Not so fast, know the basics: Do you owe college expenses under your foreign divorce registered in Illinois?
Not so fast, know the basics:
Do you owe college expenses under your foreign divorce registered in Illinois?
By Blake Austin Culver
College expenses are complicated, especially when parents are divorced and have relocated, due to new employment or being in the military.
In initial divorce cases in Illinois, the payment of post-secondary educational expenses for the parties’ children, including for college, university, vocational or training schools, may be required to be paid by both parents under Section 513 of the Illinois Marriage and Dissolution of Marriage Act (750 ILCS 5/513). It has been well established in Illinois that post-secondary educational expenses are a form of child support, extending beyond the age of majority of 18. However, what if you were initially divorced in another state?
There are some states, like Illinois, that may require the payment of post-secondary educational expenses for the parties’ children by divorcing spouses. However, there are some states that do not. In such instances, post-secondary educational expenses will be unmentioned or “silent” in the initial divorce decree, indicating that post-secondary educational expenses are not required by that state’s law, as only non-minor children are entitled to support.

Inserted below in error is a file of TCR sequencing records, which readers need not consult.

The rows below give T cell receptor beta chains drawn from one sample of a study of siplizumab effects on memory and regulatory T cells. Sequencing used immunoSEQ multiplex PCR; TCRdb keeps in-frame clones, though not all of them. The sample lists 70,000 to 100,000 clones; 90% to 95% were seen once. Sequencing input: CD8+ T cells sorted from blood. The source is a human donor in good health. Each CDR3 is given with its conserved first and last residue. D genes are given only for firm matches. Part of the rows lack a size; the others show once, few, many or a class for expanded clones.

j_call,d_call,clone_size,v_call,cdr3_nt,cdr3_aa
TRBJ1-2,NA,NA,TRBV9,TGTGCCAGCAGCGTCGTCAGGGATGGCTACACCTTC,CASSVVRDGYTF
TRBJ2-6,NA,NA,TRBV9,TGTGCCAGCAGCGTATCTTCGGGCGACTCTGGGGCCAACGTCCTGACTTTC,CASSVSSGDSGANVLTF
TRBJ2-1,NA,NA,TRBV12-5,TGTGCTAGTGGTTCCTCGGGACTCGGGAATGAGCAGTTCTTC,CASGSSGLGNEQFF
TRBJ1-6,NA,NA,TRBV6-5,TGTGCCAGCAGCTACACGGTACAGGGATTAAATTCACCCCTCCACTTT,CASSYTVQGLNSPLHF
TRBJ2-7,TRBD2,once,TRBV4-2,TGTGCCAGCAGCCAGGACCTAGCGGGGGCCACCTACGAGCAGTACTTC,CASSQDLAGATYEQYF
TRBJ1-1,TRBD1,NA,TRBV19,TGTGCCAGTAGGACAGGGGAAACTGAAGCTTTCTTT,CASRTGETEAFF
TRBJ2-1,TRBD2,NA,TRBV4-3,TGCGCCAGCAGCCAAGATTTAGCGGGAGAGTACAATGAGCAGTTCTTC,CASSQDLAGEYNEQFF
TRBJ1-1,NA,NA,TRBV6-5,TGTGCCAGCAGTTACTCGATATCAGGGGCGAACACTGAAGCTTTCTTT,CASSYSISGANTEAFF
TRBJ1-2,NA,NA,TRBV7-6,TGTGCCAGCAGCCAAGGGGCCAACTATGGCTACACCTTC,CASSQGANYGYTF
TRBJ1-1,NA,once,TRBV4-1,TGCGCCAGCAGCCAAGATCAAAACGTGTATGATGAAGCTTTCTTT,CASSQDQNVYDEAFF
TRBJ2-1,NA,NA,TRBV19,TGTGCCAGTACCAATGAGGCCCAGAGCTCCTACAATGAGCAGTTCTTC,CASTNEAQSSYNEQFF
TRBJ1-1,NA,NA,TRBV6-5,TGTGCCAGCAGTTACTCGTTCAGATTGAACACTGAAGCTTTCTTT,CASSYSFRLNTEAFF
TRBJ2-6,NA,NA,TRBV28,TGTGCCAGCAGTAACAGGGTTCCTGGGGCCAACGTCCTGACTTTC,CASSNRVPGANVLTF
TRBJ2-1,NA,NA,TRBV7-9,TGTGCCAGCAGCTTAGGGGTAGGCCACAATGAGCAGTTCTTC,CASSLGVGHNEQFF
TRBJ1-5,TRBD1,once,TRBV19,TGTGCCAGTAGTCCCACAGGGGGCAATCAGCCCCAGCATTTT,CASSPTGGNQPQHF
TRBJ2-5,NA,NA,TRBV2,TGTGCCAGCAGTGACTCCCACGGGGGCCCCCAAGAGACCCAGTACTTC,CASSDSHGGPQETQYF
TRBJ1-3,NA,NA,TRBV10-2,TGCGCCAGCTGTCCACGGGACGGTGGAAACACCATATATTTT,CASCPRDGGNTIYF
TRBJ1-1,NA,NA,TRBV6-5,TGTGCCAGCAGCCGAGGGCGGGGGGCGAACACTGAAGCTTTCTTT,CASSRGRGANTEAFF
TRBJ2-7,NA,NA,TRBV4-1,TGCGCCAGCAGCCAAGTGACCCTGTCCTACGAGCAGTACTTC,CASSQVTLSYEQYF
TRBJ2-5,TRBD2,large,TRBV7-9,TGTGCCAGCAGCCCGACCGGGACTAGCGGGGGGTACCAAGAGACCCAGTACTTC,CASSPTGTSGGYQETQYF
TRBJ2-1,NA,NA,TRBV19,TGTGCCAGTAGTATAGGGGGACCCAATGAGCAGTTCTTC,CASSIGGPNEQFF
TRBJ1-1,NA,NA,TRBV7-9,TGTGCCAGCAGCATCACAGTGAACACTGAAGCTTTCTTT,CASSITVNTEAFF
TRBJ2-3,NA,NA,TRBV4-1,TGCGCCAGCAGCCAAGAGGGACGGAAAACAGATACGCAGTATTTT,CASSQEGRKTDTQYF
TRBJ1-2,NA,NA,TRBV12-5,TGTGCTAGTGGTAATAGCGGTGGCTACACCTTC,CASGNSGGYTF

But what happens when you and your former spouse move out of a state that does not require post-secondary educational expenses, and then your former spouse registers the foreign divorce in Illinois, requesting its modification and seeking payment from you for post-secondary educational expenses? Would you owe post-secondary educational expenses?
Presently, Section 611 of the Illinois Uniform Interstate Family Support Act (Illinois UIFSA, 750 ILCS 22/611) helps to guide the inquiry. Section 611(c) states, in applicable part: “A tribunal of this state may not modify any aspect of a child-support order that may not be modified under the law of the issuing state, including the duration of the obligation of support.” Further, Section 611(d) states, in pertinent part: “In a proceeding to modify a child-support order, the law of the state that is determined to have issued the initial controlling order governs the duration of the obligation of support.” Accordingly, it can be argued under the Illinois UIFSA, if the initial divorce decree were from a state where the duration of the obligation of child support terminates at the age of majority, an Illinois court cannot require post-secondary educational expenses for the parties’ children.
These are the basics, but there are more. If you have any questions regarding whether you owe post-secondary educational expenses pertaining to your foreign divorce registered in Illinois, contact the law firm of Gardi, Haught, Fischer & Bhosale Ltd. You may request a free case evaluation by clicking on the case-evaluation button below.